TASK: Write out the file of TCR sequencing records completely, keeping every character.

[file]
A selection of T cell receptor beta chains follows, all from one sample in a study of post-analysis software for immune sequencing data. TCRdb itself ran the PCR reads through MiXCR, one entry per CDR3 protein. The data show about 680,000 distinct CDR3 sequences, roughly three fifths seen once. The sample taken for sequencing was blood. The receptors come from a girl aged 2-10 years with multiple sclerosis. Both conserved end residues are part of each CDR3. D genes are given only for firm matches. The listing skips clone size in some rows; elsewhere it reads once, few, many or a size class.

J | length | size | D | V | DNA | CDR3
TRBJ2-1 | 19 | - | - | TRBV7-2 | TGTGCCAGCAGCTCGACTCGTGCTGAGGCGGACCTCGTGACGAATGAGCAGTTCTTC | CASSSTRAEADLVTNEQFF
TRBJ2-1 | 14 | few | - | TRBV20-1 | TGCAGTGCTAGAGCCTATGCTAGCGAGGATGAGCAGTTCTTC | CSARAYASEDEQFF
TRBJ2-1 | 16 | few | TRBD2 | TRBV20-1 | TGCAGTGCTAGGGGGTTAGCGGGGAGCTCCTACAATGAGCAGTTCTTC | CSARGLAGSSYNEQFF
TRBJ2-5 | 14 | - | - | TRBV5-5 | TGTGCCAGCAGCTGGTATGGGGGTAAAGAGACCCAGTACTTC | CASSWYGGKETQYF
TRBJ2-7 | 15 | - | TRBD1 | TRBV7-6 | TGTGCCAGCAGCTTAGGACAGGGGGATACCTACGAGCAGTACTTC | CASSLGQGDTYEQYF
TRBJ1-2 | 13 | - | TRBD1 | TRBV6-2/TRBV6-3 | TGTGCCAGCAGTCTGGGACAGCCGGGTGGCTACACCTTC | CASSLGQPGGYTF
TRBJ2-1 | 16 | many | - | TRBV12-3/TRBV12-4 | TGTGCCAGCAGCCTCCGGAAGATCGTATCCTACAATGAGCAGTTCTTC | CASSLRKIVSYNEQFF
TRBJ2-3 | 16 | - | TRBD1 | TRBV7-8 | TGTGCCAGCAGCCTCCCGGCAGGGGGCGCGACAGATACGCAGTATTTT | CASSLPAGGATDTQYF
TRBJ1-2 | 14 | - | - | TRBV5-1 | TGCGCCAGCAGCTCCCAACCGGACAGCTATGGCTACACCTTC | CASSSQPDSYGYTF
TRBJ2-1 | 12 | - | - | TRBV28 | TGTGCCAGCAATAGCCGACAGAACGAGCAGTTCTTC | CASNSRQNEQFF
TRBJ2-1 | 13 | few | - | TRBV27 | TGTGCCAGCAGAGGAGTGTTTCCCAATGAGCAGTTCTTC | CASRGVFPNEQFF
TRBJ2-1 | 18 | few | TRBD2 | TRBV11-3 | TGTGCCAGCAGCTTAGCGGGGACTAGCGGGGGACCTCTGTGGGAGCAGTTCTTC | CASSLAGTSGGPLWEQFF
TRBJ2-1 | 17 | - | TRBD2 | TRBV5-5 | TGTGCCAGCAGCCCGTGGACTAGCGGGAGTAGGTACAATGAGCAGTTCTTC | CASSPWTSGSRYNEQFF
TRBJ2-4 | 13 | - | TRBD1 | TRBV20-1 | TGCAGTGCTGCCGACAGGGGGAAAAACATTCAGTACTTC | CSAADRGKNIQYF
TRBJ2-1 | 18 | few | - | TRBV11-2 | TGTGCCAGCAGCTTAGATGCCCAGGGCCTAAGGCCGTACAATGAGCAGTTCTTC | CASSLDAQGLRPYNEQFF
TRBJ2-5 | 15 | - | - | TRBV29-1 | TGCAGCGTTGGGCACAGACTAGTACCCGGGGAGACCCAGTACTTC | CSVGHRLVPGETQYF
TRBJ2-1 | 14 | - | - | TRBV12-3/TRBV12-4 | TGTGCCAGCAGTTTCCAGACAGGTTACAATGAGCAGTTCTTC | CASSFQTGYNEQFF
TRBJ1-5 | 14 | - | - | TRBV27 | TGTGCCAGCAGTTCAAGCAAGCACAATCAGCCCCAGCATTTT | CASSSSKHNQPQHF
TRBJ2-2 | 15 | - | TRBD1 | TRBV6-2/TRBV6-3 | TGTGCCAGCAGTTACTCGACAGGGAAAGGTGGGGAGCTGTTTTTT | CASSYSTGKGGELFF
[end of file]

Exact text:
A selection of T cell receptor beta chains follows, all from one sample in a study of post-analysis software for immune sequencing data. TCRdb itself ran the PCR reads through MiXCR, one entry per CDR3 protein. The data show about 680,000 distinct CDR3 sequences, roughly three fifths seen once. The sample taken for sequencing was blood. The receptors come from a girl aged 2-10 years with multiple sclerosis. Both conserved end residues are part of each CDR3. D genes are given only for firm matches. The listing skips clone size in some rows; elsewhere it reads once, few, many or a size class.

J | length | size | D | V | DNA | CDR3
TRBJ2-1 | 19 | - | - | TRBV7-2 | TGTGCCAGCAGCTCGACTCGTGCTGAGGCGGACCTCGTGACGAATGAGCAGTTCTTC | CASSSTRAEADLVTNEQFF
TRBJ2-1 | 14 | few | - | TRBV20-1 | TGCAGTGCTAGAGCCTATGCTAGCGAGGATGAGCAGTTCTTC | CSARAYASEDEQFF
TRBJ2-1 | 16 | few | TRBD2 | TRBV20-1 | TGCAGTGCTAGGGGGTTAGCGGGGAGCTCCTACAATGAGCAGTTCTTC | CSARGLAGSSYNEQFF
TRBJ2-5 | 14 | - | - | TRBV5-5 | TGTGCCAGCAGCTGGTATGGGGGTAAAGAGACCCAGTACTTC | CASSWYGGKETQYF
TRBJ2-7 | 15 | - | TRBD1 | TRBV7-6 | TGTGCCAGCAGCTTAGGACAGGGGGATACCTACGAGCAGTACTTC | CASSLGQGDTYEQYF
TRBJ1-2 | 13 | - | TRBD1 | TRBV6-2/TRBV6-3 | TGTGCCAGCAGTCTGGGACAGCCGGGTGGCTACACCTTC | CASSLGQPGGYTF
TRBJ2-1 | 16 | many | - | TRBV12-3/TRBV12-4 | TGTGCCAGCAGCCTCCGGAAGATCGTATCCTACAATGAGCAGTTCTTC | CASSLRKIVSYNEQFF
TRBJ2-3 | 16 | - | TRBD1 | TRBV7-8 | TGTGCCAGCAGCCTCCCGGCAGGGGGCGCGACAGATACGCAGTATTTT | CASSLPAGGATDTQYF
TRBJ1-2 | 14 | - | - | TRBV5-1 | TGCGCCAGCAGCTCCCAACCGGACAGCTATGGCTACACCTTC | CASSSQPDSYGYTF
TRBJ2-1 | 12 | - | - | TRBV28 | TGTGCCAGCAATAGCCGACAGAACGAGCAGTTCTTC | CASNSRQNEQFF
TRBJ2-1 | 13 | few | - | TRBV27 | TGTGCCAGCAGAGGAGTGTTTCCCAATGAGCAGTTCTTC | CASRGVFPNEQFF
TRBJ2-1 | 18 | few | TRBD2 | TRBV11-3 | TGTGCCAGCAGCTTAGCGGGGACTAGCGGGGGACCTCTGTGGGAGCAGTTCTTC | CASSLAGTSGGPLWEQFF
TRBJ2-1 | 17 | - | TRBD2 | TRBV5-5 | TGTGCCAGCAGCCCGTGGACTAGCGGGAGTAGGTACAATGAGCAGTTCTTC | CASSPWTSGSRYNEQFF
TRBJ2-4 | 13 | - | TRBD1 | TRBV20-1 | TGCAGTGCTGCCGACAGGGGGAAAAACATTCAGTACTTC | CSAADRGKNIQYF
TRBJ2-1 | 18 | few | - | TRBV11-2 | TGTGCCAGCAGCTTAGATGCCCAGGGCCTAAGGCCGTACAATGAGCAGTTCTTC | CASSLDAQGLRPYNEQFF
TRBJ2-5 | 15 | - | - | TRBV29-1 | TGCAGCGTTGGGCACAGACTAGTACCCGGGGAGACCCAGTACTTC | CSVGHRLVPGETQYF
TRBJ2-1 | 14 | - | - | TRBV12-3/TRBV12-4 | TGTGCCAGCAGTTTCCAGACAGGTTACAATGAGCAGTTCTTC | CASSFQTGYNEQFF
TRBJ1-5 | 14 | - | - | TRBV27 | TGTGCCAGCAGTTCAAGCAAGCACAATCAGCCCCAGCATTTT | CASSSSKHNQPQHF
TRBJ2-2 | 15 | - | TRBD1 | TRBV6-2/TRBV6-3 | TGTGCCAGCAGTTACTCGACAGGGAAAGGTGGGGAGCTGTTTTTT | CASSYSTGKGGELFF